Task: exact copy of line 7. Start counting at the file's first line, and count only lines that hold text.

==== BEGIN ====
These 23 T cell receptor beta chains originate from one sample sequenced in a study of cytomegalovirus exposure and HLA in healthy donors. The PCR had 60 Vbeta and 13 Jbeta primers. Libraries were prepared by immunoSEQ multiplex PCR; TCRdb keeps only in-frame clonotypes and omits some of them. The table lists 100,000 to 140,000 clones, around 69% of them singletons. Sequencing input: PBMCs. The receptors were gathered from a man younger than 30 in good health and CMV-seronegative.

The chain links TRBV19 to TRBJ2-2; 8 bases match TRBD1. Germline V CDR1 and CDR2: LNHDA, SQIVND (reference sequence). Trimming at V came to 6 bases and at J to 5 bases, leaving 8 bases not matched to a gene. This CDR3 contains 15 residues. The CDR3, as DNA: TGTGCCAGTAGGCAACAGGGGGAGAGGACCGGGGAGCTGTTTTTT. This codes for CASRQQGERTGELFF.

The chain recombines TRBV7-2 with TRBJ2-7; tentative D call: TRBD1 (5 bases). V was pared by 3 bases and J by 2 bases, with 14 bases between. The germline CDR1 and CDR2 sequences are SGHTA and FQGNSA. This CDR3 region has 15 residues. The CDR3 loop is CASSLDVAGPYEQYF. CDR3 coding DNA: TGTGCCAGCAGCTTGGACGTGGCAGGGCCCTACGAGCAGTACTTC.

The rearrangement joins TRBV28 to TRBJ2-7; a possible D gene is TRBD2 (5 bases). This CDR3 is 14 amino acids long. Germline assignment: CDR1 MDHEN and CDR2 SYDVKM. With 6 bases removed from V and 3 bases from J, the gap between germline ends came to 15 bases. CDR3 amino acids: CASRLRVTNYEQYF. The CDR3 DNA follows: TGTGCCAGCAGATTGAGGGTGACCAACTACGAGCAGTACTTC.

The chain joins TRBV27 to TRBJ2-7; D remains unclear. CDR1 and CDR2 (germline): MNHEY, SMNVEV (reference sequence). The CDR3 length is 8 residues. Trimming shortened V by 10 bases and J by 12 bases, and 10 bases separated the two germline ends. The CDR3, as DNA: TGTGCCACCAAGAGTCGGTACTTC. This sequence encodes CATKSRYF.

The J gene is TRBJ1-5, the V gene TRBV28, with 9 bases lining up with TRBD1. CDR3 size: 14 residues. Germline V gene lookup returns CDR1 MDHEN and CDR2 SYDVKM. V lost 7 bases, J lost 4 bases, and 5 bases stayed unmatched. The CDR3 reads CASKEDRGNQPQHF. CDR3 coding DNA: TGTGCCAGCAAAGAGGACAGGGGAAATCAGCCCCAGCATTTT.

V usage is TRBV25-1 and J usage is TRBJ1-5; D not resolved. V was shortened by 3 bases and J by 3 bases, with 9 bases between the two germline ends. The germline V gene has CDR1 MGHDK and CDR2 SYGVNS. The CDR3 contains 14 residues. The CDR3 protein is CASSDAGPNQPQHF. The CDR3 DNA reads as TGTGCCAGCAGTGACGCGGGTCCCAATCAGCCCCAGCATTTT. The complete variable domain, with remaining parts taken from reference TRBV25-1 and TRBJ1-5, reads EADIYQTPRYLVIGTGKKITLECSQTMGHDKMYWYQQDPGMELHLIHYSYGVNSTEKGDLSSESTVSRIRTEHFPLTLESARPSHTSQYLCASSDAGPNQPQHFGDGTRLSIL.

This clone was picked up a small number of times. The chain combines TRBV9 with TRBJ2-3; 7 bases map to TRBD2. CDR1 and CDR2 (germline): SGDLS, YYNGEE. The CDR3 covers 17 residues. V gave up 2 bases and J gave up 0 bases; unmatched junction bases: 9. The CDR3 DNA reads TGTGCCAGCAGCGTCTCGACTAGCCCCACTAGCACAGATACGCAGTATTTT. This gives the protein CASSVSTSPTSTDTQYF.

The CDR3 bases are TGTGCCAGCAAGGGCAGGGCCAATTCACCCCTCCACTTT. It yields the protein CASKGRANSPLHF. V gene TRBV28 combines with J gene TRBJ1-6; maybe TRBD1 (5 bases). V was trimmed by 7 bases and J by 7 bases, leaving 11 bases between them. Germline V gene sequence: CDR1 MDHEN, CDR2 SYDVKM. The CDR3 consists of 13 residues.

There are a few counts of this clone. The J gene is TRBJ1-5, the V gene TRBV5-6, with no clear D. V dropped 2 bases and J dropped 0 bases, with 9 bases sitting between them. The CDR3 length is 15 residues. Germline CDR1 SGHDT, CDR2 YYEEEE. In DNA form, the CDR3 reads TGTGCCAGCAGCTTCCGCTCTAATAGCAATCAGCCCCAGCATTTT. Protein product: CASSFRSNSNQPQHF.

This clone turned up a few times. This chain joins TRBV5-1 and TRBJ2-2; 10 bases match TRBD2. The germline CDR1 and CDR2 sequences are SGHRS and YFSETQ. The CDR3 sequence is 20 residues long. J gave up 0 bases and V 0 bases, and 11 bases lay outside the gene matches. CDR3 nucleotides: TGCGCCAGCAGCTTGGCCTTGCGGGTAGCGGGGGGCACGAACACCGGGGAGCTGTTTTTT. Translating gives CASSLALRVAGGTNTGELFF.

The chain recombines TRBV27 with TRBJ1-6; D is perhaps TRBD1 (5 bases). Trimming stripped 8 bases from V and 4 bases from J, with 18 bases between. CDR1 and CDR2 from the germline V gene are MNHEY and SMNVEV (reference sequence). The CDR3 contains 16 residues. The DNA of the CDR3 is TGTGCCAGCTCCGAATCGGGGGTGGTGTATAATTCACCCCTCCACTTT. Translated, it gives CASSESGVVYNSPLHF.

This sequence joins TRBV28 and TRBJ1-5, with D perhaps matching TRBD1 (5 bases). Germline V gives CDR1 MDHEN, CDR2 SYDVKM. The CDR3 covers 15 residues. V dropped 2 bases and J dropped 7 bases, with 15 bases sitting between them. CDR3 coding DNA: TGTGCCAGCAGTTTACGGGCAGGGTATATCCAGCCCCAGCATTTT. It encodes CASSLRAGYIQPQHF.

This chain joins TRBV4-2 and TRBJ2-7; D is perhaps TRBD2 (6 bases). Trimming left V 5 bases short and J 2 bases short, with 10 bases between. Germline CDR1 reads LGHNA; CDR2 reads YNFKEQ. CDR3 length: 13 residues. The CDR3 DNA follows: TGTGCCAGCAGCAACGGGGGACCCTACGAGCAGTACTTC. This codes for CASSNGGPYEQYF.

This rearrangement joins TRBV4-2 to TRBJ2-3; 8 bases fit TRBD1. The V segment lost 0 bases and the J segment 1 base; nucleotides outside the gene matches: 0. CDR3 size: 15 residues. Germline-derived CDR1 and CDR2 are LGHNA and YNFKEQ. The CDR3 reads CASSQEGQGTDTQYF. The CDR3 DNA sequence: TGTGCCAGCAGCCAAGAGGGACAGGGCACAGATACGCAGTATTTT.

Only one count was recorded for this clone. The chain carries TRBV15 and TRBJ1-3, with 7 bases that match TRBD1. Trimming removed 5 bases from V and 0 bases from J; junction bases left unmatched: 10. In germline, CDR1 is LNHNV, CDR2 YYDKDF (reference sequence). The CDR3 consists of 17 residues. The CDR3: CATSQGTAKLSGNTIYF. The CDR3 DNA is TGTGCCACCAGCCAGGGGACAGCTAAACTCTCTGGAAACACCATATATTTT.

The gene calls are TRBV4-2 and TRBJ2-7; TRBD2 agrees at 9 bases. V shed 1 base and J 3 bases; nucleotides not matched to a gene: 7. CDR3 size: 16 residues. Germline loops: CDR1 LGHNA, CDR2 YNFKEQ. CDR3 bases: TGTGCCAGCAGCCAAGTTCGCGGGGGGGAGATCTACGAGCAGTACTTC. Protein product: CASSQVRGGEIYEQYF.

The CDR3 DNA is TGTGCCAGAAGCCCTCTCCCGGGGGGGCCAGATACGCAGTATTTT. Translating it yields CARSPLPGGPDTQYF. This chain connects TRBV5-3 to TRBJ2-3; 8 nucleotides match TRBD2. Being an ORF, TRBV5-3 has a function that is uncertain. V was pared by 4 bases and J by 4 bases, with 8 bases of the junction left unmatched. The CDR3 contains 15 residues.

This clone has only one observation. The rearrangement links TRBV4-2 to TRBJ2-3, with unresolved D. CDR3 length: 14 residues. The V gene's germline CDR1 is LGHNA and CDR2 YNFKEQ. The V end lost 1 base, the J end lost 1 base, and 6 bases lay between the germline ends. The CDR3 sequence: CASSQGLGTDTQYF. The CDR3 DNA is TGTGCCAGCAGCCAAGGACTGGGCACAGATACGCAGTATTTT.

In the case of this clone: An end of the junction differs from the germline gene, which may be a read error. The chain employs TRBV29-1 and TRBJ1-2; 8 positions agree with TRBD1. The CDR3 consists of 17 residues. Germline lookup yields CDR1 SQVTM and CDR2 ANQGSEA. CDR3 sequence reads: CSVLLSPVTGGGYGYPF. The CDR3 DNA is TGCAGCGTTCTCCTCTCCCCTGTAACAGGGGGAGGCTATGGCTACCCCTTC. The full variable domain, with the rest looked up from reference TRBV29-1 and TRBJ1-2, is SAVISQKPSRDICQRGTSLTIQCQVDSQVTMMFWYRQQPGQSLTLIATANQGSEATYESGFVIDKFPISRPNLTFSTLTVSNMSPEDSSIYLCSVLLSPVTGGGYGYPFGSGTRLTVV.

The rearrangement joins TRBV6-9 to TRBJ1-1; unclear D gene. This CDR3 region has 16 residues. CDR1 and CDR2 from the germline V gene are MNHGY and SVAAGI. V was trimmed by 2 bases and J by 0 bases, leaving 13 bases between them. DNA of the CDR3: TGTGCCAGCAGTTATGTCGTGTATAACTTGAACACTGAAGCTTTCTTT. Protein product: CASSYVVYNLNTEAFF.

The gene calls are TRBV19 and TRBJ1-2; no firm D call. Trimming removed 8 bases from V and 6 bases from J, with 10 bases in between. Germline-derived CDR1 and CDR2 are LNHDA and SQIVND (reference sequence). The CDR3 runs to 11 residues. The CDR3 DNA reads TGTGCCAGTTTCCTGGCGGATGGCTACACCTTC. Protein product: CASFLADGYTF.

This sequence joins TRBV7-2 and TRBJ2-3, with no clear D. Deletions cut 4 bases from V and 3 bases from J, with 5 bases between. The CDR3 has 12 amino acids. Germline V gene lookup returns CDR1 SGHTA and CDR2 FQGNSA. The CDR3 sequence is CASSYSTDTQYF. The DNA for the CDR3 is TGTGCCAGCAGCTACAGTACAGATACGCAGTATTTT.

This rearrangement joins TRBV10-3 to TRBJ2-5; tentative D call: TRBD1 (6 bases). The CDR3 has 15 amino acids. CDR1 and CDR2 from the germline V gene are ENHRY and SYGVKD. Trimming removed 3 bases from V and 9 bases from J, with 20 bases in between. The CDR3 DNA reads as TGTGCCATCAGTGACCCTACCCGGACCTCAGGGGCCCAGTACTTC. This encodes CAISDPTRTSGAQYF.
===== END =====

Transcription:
V usage is TRBV25-1 and J usage is TRBJ1-5; D not resolved. V was shortened by 3 bases and J by 3 bases, with 9 bases between the two germline ends. The germline V gene has CDR1 MGHDK and CDR2 SYGVNS. The CDR3 contains 14 residues. The CDR3 protein is CASSDAGPNQPQHF. The CDR3 DNA reads as TGTGCCAGCAGTGACGCGGGTCCCAATCAGCCCCAGCATTTT. The complete variable domain, with remaining parts taken from reference TRBV25-1 and TRBJ1-5, reads EADIYQTPRYLVIGTGKKITLECSQTMGHDKMYWYQQDPGMELHLIHYSYGVNSTEKGDLSSESTVSRIRTEHFPLTLESARPSHTSQYLCASSDAGPNQPQHFGDGTRLSIL.